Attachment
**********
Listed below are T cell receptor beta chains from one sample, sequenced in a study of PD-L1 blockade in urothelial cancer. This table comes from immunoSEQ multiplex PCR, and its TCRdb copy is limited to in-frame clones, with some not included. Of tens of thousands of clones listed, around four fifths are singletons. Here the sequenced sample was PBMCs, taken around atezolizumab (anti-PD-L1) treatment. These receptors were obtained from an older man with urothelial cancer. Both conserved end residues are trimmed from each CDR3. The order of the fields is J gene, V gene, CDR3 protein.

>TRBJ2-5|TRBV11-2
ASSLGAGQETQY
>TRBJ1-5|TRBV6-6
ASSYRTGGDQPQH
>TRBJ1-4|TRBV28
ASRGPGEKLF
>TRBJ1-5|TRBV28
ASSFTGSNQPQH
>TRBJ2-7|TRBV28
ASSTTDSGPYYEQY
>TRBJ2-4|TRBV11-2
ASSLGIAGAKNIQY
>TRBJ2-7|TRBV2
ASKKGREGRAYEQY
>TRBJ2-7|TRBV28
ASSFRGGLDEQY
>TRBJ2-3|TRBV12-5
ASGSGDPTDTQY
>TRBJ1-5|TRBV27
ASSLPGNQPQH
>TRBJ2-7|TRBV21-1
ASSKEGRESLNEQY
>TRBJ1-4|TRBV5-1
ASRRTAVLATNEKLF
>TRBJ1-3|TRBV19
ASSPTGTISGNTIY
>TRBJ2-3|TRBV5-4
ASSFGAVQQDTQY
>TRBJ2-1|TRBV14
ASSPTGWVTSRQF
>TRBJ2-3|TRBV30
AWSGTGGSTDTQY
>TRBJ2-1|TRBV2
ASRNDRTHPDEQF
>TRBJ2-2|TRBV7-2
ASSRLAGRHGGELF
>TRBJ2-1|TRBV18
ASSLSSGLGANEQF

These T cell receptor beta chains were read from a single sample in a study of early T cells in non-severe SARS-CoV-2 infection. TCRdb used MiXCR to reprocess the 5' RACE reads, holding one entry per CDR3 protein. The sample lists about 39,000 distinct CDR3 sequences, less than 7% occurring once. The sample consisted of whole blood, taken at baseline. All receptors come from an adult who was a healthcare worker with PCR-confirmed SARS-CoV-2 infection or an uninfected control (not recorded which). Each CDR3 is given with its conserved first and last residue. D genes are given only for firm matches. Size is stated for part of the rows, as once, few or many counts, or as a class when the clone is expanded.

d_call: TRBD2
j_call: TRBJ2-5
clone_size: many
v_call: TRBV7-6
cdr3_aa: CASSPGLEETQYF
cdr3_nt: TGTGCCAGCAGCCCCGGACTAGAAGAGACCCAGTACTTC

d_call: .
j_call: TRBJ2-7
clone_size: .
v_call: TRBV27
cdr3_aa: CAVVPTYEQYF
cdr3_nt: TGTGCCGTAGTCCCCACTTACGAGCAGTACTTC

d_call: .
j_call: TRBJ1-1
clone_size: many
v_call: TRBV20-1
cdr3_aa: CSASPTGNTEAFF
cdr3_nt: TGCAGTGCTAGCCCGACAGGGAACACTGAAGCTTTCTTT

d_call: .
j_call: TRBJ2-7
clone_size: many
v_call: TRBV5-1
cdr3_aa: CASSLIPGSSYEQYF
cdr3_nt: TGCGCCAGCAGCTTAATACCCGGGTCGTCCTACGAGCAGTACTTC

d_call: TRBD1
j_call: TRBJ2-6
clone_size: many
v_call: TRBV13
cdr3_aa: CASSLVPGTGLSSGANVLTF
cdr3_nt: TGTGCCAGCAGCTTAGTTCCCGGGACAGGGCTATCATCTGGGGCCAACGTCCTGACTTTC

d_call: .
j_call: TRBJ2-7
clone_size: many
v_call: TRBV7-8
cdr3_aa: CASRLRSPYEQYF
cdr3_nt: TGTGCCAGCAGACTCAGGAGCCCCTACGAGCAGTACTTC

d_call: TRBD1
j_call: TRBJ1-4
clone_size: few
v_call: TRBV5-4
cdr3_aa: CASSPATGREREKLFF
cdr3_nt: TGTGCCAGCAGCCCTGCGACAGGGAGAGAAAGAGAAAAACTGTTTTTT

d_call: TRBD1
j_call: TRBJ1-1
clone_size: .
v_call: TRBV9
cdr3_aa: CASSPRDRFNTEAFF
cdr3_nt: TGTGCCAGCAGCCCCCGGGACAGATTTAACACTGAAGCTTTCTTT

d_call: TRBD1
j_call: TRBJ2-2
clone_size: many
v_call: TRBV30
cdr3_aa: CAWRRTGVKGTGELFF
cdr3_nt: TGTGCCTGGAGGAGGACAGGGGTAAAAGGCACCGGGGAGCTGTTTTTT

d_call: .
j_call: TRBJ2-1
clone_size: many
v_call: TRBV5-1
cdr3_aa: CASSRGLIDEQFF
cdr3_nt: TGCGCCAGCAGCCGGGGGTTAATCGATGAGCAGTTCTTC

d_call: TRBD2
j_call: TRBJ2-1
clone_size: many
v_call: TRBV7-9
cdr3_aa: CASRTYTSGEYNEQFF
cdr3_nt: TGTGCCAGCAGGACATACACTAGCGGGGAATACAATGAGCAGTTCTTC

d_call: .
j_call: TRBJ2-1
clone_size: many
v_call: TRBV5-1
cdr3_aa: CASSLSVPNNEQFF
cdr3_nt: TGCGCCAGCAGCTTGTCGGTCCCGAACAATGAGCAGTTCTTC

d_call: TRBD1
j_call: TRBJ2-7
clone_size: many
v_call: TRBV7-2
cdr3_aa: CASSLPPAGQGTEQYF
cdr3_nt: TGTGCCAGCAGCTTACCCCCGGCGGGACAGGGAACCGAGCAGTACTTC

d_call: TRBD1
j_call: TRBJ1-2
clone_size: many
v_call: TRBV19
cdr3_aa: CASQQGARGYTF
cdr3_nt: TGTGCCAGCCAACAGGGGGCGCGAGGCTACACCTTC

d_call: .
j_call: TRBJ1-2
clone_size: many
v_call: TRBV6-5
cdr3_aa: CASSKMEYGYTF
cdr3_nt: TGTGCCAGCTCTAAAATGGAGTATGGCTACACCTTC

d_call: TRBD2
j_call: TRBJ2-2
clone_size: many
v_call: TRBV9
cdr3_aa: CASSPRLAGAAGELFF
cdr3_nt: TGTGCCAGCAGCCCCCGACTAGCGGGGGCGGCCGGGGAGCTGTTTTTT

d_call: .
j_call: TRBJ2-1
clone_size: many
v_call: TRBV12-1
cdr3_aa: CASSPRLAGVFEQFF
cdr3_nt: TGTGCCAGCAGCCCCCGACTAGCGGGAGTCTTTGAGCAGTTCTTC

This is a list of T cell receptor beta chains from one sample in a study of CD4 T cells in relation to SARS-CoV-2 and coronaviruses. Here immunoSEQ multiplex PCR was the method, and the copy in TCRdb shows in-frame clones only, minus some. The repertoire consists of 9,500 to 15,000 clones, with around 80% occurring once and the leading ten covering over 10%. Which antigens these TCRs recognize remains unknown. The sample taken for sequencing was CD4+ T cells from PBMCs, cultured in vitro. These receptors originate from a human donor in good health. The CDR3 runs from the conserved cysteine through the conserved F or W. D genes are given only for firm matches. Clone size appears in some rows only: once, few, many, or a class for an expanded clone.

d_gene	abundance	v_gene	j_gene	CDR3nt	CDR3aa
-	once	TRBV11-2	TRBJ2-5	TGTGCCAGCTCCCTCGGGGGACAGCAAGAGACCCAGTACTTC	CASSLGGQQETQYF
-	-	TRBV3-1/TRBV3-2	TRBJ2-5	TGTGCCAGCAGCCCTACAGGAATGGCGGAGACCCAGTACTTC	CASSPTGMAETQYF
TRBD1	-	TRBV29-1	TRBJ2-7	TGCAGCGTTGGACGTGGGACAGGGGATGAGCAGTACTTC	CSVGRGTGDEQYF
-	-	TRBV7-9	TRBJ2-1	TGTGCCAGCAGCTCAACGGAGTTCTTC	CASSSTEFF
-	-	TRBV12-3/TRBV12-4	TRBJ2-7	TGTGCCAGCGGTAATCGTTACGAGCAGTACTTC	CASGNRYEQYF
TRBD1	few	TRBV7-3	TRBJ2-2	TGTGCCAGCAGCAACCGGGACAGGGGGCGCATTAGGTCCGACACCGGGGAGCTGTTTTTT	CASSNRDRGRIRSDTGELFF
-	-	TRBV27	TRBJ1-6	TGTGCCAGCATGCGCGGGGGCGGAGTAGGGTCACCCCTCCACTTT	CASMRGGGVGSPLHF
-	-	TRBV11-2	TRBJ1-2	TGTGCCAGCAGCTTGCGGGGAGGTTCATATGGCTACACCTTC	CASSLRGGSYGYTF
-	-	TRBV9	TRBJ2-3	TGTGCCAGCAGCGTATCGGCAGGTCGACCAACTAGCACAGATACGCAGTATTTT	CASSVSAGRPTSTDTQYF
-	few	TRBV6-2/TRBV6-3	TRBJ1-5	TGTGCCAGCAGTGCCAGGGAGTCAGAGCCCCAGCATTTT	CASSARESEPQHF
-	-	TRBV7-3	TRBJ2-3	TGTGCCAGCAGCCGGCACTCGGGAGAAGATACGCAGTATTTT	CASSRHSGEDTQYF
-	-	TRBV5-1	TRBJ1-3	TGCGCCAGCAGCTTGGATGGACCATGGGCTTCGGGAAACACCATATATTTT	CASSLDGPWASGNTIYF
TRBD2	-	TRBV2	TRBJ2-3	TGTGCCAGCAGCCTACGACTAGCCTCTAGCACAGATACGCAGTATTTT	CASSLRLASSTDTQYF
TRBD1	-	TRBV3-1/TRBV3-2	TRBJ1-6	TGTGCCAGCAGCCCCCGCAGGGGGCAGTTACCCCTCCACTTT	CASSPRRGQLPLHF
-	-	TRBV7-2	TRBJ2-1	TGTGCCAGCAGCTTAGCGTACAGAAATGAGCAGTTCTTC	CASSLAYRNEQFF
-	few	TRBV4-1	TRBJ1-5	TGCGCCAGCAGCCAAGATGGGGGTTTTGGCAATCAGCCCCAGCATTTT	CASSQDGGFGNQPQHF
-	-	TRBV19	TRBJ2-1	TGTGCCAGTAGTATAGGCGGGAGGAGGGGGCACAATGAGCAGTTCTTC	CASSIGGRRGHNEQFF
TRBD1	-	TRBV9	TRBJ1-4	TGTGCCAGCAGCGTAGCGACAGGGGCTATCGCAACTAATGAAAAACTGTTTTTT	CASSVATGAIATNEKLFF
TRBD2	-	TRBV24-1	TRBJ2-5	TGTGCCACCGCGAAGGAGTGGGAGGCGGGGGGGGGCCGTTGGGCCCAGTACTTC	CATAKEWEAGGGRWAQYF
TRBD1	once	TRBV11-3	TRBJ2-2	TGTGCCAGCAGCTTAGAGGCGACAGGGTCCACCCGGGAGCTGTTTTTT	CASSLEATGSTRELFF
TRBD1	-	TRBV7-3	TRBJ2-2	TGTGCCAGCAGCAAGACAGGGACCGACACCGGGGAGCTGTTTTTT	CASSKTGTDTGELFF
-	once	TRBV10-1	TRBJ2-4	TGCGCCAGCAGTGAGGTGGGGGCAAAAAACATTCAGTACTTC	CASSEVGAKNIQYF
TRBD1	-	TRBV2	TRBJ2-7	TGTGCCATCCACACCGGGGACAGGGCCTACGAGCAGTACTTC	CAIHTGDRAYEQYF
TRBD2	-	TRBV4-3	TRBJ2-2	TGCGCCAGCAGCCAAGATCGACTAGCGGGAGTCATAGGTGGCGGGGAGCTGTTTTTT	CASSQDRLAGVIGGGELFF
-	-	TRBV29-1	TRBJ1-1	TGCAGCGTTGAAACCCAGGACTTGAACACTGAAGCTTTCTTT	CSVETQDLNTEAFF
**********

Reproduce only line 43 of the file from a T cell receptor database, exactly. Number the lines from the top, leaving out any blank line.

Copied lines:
clone_size: many